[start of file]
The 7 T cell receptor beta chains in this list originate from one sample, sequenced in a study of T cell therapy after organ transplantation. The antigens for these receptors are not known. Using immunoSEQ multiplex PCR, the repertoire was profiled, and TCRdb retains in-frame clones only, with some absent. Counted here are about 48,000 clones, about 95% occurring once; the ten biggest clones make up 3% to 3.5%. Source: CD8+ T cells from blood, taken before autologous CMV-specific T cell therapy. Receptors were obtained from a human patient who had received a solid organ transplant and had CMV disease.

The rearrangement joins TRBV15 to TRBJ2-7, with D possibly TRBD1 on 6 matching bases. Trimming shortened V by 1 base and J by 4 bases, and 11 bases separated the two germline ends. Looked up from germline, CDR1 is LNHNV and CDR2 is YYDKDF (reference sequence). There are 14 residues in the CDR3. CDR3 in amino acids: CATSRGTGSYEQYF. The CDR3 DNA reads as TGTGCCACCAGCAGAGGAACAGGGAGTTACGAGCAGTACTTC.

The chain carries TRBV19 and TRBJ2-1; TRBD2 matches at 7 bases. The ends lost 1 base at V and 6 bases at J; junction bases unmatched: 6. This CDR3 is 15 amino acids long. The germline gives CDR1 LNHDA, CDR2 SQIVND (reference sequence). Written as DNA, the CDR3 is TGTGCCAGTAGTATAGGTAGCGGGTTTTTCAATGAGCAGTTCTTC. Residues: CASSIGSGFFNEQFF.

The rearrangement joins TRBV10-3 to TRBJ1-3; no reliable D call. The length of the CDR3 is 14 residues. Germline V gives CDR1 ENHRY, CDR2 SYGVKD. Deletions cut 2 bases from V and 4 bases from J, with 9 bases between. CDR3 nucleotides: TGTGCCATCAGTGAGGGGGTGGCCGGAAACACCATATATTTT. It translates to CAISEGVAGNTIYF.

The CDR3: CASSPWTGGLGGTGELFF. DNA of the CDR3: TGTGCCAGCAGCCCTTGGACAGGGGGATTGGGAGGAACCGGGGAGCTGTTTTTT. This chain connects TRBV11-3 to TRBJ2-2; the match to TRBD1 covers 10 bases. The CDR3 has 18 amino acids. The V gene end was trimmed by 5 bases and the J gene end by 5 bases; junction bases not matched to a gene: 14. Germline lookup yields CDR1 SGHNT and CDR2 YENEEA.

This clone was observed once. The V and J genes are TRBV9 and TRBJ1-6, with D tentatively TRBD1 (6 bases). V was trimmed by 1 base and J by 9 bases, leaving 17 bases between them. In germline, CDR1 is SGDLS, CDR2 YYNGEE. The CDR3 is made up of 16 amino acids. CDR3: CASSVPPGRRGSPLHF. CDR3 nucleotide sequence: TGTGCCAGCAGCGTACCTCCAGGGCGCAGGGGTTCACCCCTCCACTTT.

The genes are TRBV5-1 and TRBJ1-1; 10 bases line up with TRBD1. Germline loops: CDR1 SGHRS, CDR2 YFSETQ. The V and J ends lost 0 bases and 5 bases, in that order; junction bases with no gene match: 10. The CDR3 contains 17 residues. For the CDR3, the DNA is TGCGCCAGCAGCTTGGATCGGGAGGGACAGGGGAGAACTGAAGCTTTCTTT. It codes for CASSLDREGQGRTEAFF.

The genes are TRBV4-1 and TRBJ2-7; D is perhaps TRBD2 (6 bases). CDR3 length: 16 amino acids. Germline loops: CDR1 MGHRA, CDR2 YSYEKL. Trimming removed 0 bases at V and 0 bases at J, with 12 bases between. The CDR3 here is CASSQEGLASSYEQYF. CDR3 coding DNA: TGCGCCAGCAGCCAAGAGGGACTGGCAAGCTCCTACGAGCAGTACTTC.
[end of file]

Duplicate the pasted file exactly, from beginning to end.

The 7 T cell receptor beta chains in this list originate from one sample, sequenced in a study of T cell therapy after organ transplantation. The antigens for these receptors are not known. Using immunoSEQ multiplex PCR, the repertoire was profiled, and TCRdb retains in-frame clones only, with some absent. Counted here are about 48,000 clones, about 95% occurring once; the ten biggest clones make up 3% to 3.5%. Source: CD8+ T cells from blood, taken before autologous CMV-specific T cell therapy. Receptors were obtained from a human patient who had received a solid organ transplant and had CMV disease.

The rearrangement joins TRBV15 to TRBJ2-7, with D possibly TRBD1 on 6 matching bases. Trimming shortened V by 1 base and J by 4 bases, and 11 bases separated the two germline ends. Looked up from germline, CDR1 is LNHNV and CDR2 is YYDKDF (reference sequence). There are 14 residues in the CDR3. CDR3 in amino acids: CATSRGTGSYEQYF. The CDR3 DNA reads as TGTGCCACCAGCAGAGGAACAGGGAGTTACGAGCAGTACTTC.

The chain carries TRBV19 and TRBJ2-1; TRBD2 matches at 7 bases. The ends lost 1 base at V and 6 bases at J; junction bases unmatched: 6. This CDR3 is 15 amino acids long. The germline gives CDR1 LNHDA, CDR2 SQIVND (reference sequence). Written as DNA, the CDR3 is TGTGCCAGTAGTATAGGTAGCGGGTTTTTCAATGAGCAGTTCTTC. Residues: CASSIGSGFFNEQFF.

The rearrangement joins TRBV10-3 to TRBJ1-3; no reliable D call. The length of the CDR3 is 14 residues. Germline V gives CDR1 ENHRY, CDR2 SYGVKD. Deletions cut 2 bases from V and 4 bases from J, with 9 bases between. CDR3 nucleotides: TGTGCCATCAGTGAGGGGGTGGCCGGAAACACCATATATTTT. It translates to CAISEGVAGNTIYF.

The CDR3: CASSPWTGGLGGTGELFF. DNA of the CDR3: TGTGCCAGCAGCCCTTGGACAGGGGGATTGGGAGGAACCGGGGAGCTGTTTTTT. This chain connects TRBV11-3 to TRBJ2-2; the match to TRBD1 covers 10 bases. The CDR3 has 18 amino acids. The V gene end was trimmed by 5 bases and the J gene end by 5 bases; junction bases not matched to a gene: 14. Germline lookup yields CDR1 SGHNT and CDR2 YENEEA.

This clone was observed once. The V and J genes are TRBV9 and TRBJ1-6, with D tentatively TRBD1 (6 bases). V was trimmed by 1 base and J by 9 bases, leaving 17 bases between them. In germline, CDR1 is SGDLS, CDR2 YYNGEE. The CDR3 is made up of 16 amino acids. CDR3: CASSVPPGRRGSPLHF. CDR3 nucleotide sequence: TGTGCCAGCAGCGTACCTCCAGGGCGCAGGGGTTCACCCCTCCACTTT.

The genes are TRBV5-1 and TRBJ1-1; 10 bases line up with TRBD1. Germline loops: CDR1 SGHRS, CDR2 YFSETQ. The V and J ends lost 0 bases and 5 bases, in that order; junction bases with no gene match: 10. The CDR3 contains 17 residues. For the CDR3, the DNA is TGCGCCAGCAGCTTGGATCGGGAGGGACAGGGGAGAACTGAAGCTTTCTTT. It codes for CASSLDREGQGRTEAFF.

The genes are TRBV4-1 and TRBJ2-7; D is perhaps TRBD2 (6 bases). CDR3 length: 16 amino acids. Germline loops: CDR1 MGHRA, CDR2 YSYEKL. Trimming removed 0 bases at V and 0 bases at J, with 12 bases between. The CDR3 here is CASSQEGLASSYEQYF. CDR3 coding DNA: TGCGCCAGCAGCCAAGAGGGACTGGCAAGCTCCTACGAGCAGTACTTC.